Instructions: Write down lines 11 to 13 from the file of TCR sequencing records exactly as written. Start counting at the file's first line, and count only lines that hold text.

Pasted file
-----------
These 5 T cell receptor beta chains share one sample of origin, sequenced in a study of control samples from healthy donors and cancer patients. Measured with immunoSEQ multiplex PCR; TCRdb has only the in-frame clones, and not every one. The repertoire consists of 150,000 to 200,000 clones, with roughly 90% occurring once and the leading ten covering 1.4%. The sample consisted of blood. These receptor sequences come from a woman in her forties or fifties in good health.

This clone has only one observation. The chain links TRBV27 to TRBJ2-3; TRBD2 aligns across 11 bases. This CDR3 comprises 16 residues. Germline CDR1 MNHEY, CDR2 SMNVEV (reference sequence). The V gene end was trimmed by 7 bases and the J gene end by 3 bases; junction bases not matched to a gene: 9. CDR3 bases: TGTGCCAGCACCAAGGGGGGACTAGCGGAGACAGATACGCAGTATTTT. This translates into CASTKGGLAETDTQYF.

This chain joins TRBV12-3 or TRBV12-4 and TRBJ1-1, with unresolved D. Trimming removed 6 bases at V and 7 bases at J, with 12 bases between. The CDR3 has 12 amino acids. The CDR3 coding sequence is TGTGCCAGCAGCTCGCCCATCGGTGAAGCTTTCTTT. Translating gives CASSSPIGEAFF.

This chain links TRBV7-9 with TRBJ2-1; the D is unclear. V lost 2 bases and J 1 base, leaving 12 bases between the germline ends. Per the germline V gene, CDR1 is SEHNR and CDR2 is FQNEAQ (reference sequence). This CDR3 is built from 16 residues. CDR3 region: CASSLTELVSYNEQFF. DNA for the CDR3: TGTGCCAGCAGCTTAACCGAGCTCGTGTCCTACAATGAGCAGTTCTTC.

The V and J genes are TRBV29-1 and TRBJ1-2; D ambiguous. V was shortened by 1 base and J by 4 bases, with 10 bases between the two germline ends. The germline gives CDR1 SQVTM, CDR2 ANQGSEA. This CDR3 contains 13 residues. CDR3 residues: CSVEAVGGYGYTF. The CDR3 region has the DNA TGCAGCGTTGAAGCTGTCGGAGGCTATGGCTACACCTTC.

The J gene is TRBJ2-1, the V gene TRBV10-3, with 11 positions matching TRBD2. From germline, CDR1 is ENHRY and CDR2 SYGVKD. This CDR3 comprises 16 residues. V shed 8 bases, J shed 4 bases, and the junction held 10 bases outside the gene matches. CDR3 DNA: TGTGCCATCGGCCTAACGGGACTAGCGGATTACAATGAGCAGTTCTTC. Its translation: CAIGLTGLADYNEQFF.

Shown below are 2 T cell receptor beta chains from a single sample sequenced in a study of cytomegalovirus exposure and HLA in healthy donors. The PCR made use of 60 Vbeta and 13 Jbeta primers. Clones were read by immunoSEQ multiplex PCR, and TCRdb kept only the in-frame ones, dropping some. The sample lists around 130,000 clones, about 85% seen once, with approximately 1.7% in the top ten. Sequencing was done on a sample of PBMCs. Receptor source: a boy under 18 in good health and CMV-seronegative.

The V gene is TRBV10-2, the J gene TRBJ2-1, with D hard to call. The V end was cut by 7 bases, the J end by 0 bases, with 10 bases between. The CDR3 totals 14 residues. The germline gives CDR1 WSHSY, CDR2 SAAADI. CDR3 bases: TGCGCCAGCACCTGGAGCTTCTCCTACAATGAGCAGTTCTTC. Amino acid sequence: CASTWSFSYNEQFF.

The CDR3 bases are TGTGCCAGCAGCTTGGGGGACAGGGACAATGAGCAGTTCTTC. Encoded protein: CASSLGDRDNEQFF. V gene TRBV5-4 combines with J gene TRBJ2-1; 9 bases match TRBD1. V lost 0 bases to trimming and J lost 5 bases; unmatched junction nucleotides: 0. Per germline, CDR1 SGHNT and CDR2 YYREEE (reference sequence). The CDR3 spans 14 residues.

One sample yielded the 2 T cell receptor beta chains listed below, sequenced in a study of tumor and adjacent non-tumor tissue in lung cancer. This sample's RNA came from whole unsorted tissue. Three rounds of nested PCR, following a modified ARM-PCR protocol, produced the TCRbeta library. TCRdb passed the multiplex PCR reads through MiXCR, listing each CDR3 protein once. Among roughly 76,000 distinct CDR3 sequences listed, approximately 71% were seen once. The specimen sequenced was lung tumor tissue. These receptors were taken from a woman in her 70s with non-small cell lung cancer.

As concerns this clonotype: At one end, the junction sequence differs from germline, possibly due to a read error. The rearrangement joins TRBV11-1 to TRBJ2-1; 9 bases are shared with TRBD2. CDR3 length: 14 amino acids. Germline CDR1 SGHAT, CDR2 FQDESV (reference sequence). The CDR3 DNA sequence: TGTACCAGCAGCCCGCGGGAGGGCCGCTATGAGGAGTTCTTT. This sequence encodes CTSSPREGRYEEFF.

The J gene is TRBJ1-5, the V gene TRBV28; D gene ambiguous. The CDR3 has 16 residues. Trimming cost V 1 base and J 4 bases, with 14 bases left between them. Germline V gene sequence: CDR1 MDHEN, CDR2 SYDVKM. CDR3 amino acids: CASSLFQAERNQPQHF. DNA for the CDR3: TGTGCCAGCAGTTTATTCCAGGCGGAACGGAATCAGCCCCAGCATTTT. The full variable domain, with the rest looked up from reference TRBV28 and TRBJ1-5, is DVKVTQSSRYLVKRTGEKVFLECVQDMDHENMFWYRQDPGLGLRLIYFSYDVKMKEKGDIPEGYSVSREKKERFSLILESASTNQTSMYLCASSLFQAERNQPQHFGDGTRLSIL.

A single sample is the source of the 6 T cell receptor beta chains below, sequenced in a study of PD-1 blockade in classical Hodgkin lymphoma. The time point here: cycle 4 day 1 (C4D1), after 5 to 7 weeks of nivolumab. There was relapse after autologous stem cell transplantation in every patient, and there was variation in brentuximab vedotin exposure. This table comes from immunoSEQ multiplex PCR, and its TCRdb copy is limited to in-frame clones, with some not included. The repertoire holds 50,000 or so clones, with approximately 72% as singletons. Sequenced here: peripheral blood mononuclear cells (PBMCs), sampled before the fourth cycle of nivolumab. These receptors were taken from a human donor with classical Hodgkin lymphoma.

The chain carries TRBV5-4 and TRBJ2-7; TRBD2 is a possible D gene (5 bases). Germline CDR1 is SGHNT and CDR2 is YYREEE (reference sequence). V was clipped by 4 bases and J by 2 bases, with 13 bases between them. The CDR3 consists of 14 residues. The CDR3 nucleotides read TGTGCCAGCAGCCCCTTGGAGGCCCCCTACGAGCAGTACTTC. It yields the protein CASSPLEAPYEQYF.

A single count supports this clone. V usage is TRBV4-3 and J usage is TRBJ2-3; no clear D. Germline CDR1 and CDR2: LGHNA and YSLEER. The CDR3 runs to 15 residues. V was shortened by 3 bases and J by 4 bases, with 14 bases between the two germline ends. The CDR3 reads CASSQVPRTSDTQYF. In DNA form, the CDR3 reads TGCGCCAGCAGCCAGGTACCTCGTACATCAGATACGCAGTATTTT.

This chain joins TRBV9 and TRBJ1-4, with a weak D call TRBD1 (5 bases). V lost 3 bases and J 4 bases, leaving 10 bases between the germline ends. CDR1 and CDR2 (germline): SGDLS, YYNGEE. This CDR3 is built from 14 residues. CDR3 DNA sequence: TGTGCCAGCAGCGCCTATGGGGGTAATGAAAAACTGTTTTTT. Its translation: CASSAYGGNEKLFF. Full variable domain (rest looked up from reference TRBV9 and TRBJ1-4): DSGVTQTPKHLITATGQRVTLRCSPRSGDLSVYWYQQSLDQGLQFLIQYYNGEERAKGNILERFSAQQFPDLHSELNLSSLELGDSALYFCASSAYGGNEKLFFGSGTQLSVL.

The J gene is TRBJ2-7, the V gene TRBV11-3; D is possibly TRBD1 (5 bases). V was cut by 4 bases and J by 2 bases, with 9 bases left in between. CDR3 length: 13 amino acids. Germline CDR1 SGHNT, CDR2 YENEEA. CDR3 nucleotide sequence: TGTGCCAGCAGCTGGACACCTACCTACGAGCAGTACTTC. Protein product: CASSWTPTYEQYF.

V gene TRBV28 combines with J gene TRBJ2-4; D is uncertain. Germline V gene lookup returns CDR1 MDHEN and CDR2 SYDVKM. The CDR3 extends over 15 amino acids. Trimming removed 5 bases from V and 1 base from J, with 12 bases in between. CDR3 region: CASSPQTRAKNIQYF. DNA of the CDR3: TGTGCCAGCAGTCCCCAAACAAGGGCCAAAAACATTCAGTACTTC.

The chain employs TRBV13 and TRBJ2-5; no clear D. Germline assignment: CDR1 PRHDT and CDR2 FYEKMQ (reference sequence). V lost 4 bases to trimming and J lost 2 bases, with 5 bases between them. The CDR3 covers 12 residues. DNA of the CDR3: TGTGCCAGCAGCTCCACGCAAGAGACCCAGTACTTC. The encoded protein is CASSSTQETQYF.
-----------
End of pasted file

As concerns this clonotype: At one end, the junction sequence differs from germline, possibly due to a read error. The rearrangement joins TRBV11-1 to TRBJ2-1; 9 bases are shared with TRBD2. CDR3 length: 14 amino acids. Germline CDR1 SGHAT, CDR2 FQDESV (reference sequence). The CDR3 DNA sequence: TGTACCAGCAGCCCGCGGGAGGGCCGCTATGAGGAGTTCTTT. This sequence encodes CTSSPREGRYEEFF.

The J gene is TRBJ1-5, the V gene TRBV28; D gene ambiguous. The CDR3 has 16 residues. Trimming cost V 1 base and J 4 bases, with 14 bases left between them. Germline V gene sequence: CDR1 MDHEN, CDR2 SYDVKM. CDR3 amino acids: CASSLFQAERNQPQHF. DNA for the CDR3: TGTGCCAGCAGTTTATTCCAGGCGGAACGGAATCAGCCCCAGCATTTT. The full variable domain, with the rest looked up from reference TRBV28 and TRBJ1-5, is DVKVTQSSRYLVKRTGEKVFLECVQDMDHENMFWYRQDPGLGLRLIYFSYDVKMKEKGDIPEGYSVSREKKERFSLILESASTNQTSMYLCASSLFQAERNQPQHFGDGTRLSIL.

A single sample is the source of the 6 T cell receptor beta chains below, sequenced in a study of PD-1 blockade in classical Hodgkin lymphoma. The time point here: cycle 4 day 1 (C4D1), after 5 to 7 weeks of nivolumab. There was relapse after autologous stem cell transplantation in every patient, and there was variation in brentuximab vedotin exposure. This table comes from immunoSEQ multiplex PCR, and its TCRdb copy is limited to in-frame clones, with some not included. The repertoire holds 50,000 or so clones, with approximately 72% as singletons. Sequenced here: peripheral blood mononuclear cells (PBMCs), sampled before the fourth cycle of nivolumab. These receptors were taken from a human donor with classical Hodgkin lymphoma.